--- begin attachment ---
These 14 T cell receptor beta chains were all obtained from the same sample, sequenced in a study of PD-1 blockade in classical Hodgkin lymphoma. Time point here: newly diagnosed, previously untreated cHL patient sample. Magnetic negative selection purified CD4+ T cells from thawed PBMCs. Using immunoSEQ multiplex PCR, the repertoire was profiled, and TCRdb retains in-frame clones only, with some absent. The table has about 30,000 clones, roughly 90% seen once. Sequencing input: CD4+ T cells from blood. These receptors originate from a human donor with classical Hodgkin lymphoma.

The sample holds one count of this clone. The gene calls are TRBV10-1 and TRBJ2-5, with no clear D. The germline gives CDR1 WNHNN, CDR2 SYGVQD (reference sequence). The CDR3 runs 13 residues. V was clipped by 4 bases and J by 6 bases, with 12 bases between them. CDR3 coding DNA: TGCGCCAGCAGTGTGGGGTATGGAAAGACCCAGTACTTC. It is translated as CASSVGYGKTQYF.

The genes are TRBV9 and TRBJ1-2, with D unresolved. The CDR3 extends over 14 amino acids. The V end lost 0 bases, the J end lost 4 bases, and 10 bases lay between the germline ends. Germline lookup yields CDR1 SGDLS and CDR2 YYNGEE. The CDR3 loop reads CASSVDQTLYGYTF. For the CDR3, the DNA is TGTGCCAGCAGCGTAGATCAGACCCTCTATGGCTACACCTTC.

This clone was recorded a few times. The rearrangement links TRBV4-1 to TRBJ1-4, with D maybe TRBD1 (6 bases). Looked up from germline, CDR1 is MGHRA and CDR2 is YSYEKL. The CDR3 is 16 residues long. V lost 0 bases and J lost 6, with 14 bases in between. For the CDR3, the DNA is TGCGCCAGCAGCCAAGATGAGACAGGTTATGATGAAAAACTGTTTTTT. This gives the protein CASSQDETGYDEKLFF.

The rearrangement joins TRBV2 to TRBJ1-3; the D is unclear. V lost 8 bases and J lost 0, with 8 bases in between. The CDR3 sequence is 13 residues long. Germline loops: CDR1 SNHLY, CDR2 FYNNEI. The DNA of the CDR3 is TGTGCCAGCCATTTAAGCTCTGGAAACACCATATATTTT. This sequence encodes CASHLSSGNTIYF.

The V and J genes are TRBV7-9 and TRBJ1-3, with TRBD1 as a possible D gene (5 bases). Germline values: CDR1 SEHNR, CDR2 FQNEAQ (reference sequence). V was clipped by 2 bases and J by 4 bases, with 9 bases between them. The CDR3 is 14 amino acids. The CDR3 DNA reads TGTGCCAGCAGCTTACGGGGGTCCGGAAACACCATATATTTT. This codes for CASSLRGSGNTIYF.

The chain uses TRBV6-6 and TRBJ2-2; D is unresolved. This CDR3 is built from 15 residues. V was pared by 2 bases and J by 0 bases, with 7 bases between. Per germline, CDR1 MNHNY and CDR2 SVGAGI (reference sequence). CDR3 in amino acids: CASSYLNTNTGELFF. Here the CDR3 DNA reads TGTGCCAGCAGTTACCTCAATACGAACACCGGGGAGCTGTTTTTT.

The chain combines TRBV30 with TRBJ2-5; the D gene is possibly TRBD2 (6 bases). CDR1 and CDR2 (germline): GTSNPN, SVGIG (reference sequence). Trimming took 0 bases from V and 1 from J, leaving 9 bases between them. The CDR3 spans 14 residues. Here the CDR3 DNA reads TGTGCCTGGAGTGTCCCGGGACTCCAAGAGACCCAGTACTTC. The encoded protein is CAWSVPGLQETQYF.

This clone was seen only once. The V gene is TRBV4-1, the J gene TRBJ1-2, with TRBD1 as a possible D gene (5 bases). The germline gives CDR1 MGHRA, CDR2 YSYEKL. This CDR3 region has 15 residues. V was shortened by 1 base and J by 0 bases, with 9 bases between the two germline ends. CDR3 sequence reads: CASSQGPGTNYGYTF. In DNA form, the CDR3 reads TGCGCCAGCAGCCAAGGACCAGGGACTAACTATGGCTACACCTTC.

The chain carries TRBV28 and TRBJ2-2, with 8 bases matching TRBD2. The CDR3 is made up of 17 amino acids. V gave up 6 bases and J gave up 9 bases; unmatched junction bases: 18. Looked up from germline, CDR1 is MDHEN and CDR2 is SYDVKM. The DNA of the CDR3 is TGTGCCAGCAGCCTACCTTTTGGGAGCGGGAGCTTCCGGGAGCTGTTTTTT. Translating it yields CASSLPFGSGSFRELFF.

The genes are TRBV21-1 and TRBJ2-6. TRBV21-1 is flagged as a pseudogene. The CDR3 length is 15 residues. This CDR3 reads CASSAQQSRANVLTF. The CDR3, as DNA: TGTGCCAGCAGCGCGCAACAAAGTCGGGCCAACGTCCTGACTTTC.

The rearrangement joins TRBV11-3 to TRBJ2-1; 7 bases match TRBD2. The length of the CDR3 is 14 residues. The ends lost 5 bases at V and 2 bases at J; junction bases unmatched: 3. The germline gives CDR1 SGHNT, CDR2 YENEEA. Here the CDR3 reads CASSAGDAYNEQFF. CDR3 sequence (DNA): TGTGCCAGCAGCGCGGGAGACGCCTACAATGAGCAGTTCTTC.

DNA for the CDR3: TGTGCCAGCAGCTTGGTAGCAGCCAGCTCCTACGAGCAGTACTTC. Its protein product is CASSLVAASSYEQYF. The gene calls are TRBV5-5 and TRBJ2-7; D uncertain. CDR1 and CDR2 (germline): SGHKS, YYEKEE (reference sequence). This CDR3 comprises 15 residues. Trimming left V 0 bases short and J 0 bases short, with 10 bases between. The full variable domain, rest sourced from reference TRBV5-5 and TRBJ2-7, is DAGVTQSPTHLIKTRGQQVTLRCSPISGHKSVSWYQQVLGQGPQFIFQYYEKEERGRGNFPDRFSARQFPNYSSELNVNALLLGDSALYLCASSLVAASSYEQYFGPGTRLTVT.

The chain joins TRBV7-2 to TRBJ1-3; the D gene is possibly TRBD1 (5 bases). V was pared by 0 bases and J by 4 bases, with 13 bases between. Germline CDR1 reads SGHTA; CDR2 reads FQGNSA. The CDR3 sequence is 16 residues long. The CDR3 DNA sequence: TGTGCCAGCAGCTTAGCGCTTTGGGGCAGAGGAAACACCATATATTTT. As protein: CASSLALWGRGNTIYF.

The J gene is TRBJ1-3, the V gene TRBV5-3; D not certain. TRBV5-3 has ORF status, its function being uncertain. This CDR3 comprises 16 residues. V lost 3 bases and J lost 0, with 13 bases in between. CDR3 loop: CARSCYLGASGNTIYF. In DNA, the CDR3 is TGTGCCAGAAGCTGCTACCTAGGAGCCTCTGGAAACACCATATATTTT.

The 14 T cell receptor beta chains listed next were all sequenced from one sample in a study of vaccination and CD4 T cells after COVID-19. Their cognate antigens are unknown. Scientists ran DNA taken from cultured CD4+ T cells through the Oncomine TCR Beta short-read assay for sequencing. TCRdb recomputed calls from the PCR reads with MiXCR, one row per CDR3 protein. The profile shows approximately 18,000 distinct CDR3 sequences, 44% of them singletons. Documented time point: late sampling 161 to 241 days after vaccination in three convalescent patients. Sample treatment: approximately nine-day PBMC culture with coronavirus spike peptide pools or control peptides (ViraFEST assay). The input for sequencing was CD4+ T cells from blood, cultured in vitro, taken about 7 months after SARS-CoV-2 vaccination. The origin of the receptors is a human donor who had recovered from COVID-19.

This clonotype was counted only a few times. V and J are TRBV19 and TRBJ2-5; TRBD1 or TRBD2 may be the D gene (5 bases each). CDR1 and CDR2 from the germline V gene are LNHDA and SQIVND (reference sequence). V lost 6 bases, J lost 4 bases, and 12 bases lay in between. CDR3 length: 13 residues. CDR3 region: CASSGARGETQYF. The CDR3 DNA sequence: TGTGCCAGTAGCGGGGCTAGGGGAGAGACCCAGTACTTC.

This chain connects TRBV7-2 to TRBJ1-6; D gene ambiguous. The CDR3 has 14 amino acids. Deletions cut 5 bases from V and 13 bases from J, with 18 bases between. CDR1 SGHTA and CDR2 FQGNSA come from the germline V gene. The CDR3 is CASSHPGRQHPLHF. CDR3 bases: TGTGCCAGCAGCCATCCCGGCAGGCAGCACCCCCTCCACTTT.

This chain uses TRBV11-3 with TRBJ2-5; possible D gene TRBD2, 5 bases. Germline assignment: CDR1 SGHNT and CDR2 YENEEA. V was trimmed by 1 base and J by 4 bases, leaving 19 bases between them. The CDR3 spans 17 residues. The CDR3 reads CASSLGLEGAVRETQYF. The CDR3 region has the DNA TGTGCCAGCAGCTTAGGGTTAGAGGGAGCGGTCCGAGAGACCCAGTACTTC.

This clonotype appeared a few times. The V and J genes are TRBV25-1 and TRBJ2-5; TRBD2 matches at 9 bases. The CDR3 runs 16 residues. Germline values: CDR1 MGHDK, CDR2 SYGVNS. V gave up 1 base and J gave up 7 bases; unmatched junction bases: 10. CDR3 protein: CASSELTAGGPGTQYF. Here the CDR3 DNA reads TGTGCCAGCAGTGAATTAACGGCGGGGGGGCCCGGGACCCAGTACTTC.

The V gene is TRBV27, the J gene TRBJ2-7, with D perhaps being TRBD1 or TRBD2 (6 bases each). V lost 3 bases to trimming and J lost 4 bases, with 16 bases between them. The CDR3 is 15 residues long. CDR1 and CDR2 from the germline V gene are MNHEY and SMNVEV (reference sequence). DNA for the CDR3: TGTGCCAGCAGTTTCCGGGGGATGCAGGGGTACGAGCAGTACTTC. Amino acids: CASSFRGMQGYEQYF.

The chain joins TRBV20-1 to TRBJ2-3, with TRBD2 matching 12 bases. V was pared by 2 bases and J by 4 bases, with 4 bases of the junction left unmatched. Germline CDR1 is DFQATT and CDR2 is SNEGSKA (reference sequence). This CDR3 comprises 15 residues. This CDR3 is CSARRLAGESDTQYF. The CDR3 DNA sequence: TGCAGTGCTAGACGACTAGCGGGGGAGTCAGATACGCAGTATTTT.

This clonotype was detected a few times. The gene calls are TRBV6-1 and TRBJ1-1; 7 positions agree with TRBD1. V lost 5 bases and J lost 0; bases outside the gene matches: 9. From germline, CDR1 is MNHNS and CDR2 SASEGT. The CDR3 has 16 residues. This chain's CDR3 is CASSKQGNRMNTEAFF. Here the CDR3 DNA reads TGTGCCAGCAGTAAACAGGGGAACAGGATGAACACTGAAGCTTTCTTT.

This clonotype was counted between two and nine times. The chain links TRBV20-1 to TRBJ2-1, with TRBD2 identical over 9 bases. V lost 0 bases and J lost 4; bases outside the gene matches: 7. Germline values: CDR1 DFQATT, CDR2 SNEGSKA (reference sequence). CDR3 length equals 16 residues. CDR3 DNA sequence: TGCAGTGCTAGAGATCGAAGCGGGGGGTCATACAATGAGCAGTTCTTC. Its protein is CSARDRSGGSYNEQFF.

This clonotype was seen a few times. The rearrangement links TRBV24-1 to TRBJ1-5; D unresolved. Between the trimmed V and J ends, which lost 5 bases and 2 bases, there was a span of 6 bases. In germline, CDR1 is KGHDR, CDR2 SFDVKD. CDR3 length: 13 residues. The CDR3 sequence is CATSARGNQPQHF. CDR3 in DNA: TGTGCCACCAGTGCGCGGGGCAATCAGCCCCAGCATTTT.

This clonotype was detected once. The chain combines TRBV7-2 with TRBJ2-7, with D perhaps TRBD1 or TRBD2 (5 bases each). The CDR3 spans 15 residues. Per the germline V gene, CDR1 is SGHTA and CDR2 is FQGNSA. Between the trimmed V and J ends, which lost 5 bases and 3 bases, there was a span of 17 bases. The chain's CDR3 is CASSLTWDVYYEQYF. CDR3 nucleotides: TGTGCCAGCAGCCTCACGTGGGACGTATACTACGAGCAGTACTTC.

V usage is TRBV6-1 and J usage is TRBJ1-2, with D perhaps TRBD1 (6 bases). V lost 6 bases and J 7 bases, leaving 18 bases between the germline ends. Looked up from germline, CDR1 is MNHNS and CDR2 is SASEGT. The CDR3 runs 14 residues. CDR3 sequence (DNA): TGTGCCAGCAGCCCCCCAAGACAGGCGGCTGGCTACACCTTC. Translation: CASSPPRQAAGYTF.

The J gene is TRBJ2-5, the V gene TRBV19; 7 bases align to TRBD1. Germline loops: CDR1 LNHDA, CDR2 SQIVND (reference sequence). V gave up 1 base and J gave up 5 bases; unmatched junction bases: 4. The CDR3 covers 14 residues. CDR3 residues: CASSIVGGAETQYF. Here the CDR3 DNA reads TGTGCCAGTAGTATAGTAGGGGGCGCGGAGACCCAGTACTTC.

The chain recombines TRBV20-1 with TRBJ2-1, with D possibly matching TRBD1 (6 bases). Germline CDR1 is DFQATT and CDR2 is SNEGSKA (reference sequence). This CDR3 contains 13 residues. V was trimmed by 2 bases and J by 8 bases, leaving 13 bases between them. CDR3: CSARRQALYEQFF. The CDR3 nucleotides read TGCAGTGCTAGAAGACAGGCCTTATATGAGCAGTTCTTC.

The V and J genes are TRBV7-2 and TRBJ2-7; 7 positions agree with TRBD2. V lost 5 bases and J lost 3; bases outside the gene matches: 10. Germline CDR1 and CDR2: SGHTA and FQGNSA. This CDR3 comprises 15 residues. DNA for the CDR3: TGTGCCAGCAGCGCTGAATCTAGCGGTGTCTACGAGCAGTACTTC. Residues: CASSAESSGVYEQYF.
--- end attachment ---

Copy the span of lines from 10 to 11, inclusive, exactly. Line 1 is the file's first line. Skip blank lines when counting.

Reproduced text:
The chain carries TRBV28 and TRBJ2-2, with 8 bases matching TRBD2. The CDR3 is made up of 17 amino acids. V gave up 6 bases and J gave up 9 bases; unmatched junction bases: 18. Looked up from germline, CDR1 is MDHEN and CDR2 is SYDVKM. The DNA of the CDR3 is TGTGCCAGCAGCCTACCTTTTGGGAGCGGGAGCTTCCGGGAGCTGTTTTTT. Translating it yields CASSLPFGSGSFRELFF.

The genes are TRBV21-1 and TRBJ2-6. TRBV21-1 is flagged as a pseudogene. The CDR3 length is 15 residues. This CDR3 reads CASSAQQSRANVLTF. The CDR3, as DNA: TGTGCCAGCAGCGCGCAACAAAGTCGGGCCAACGTCCTGACTTTC.